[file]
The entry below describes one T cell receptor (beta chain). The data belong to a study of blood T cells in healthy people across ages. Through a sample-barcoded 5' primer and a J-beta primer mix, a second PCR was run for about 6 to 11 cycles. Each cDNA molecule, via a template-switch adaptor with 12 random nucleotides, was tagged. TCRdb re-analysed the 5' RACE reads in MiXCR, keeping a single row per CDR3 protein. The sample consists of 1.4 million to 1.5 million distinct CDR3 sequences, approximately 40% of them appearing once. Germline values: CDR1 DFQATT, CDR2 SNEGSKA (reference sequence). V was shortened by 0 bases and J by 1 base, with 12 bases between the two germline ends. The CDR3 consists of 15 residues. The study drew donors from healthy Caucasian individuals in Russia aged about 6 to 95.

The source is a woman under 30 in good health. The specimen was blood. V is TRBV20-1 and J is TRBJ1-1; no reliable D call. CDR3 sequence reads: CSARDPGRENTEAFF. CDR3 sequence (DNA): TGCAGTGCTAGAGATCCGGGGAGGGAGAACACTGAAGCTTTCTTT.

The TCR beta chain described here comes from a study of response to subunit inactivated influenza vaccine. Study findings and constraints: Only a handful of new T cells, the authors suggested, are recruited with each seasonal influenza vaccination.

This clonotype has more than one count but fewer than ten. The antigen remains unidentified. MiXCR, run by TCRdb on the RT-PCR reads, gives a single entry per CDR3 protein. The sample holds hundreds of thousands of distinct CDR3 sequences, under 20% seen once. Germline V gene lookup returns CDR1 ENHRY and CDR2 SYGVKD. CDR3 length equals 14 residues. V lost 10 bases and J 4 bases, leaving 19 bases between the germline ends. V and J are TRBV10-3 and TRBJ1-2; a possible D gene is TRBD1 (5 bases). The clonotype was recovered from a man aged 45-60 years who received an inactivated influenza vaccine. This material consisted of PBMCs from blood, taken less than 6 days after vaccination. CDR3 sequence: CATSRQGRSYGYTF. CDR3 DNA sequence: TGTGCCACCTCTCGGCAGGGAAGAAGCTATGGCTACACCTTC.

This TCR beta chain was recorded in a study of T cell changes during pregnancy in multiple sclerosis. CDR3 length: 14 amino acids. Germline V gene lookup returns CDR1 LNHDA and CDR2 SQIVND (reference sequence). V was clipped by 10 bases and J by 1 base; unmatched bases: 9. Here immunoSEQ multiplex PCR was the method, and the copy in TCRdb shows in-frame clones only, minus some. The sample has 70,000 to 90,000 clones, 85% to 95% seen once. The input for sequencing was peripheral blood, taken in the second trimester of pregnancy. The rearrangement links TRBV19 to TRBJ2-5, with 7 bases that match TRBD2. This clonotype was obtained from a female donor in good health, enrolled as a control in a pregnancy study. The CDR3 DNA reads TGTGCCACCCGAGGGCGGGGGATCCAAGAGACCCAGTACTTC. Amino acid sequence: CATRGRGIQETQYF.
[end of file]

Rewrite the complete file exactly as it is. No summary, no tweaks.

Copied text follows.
The entry below describes one T cell receptor (beta chain). The data belong to a study of blood T cells in healthy people across ages. Through a sample-barcoded 5' primer and a J-beta primer mix, a second PCR was run for about 6 to 11 cycles. Each cDNA molecule, via a template-switch adaptor with 12 random nucleotides, was tagged. TCRdb re-analysed the 5' RACE reads in MiXCR, keeping a single row per CDR3 protein. The sample consists of 1.4 million to 1.5 million distinct CDR3 sequences, approximately 40% of them appearing once. Germline values: CDR1 DFQATT, CDR2 SNEGSKA (reference sequence). V was shortened by 0 bases and J by 1 base, with 12 bases between the two germline ends. The CDR3 consists of 15 residues. The study drew donors from healthy Caucasian individuals in Russia aged about 6 to 95.

The source is a woman under 30 in good health. The specimen was blood. V is TRBV20-1 and J is TRBJ1-1; no reliable D call. CDR3 sequence reads: CSARDPGRENTEAFF. CDR3 sequence (DNA): TGCAGTGCTAGAGATCCGGGGAGGGAGAACACTGAAGCTTTCTTT.

The TCR beta chain described here comes from a study of response to subunit inactivated influenza vaccine. Study findings and constraints: Only a handful of new T cells, the authors suggested, are recruited with each seasonal influenza vaccination.

This clonotype has more than one count but fewer than ten. The antigen remains unidentified. MiXCR, run by TCRdb on the RT-PCR reads, gives a single entry per CDR3 protein. The sample holds hundreds of thousands of distinct CDR3 sequences, under 20% seen once. Germline V gene lookup returns CDR1 ENHRY and CDR2 SYGVKD. CDR3 length equals 14 residues. V lost 10 bases and J 4 bases, leaving 19 bases between the germline ends. V and J are TRBV10-3 and TRBJ1-2; a possible D gene is TRBD1 (5 bases). The clonotype was recovered from a man aged 45-60 years who received an inactivated influenza vaccine. This material consisted of PBMCs from blood, taken less than 6 days after vaccination. CDR3 sequence: CATSRQGRSYGYTF. CDR3 DNA sequence: TGTGCCACCTCTCGGCAGGGAAGAAGCTATGGCTACACCTTC.

This TCR beta chain was recorded in a study of T cell changes during pregnancy in multiple sclerosis. CDR3 length: 14 amino acids. Germline V gene lookup returns CDR1 LNHDA and CDR2 SQIVND (reference sequence). V was clipped by 10 bases and J by 1 base; unmatched bases: 9. Here immunoSEQ multiplex PCR was the method, and the copy in TCRdb shows in-frame clones only, minus some. The sample has 70,000 to 90,000 clones, 85% to 95% seen once. The input for sequencing was peripheral blood, taken in the second trimester of pregnancy. The rearrangement links TRBV19 to TRBJ2-5, with 7 bases that match TRBD2. This clonotype was obtained from a female donor in good health, enrolled as a control in a pregnancy study. The CDR3 DNA reads TGTGCCACCCGAGGGCGGGGGATCCAAGAGACCCAGTACTTC. Amino acid sequence: CATRGRGIQETQYF.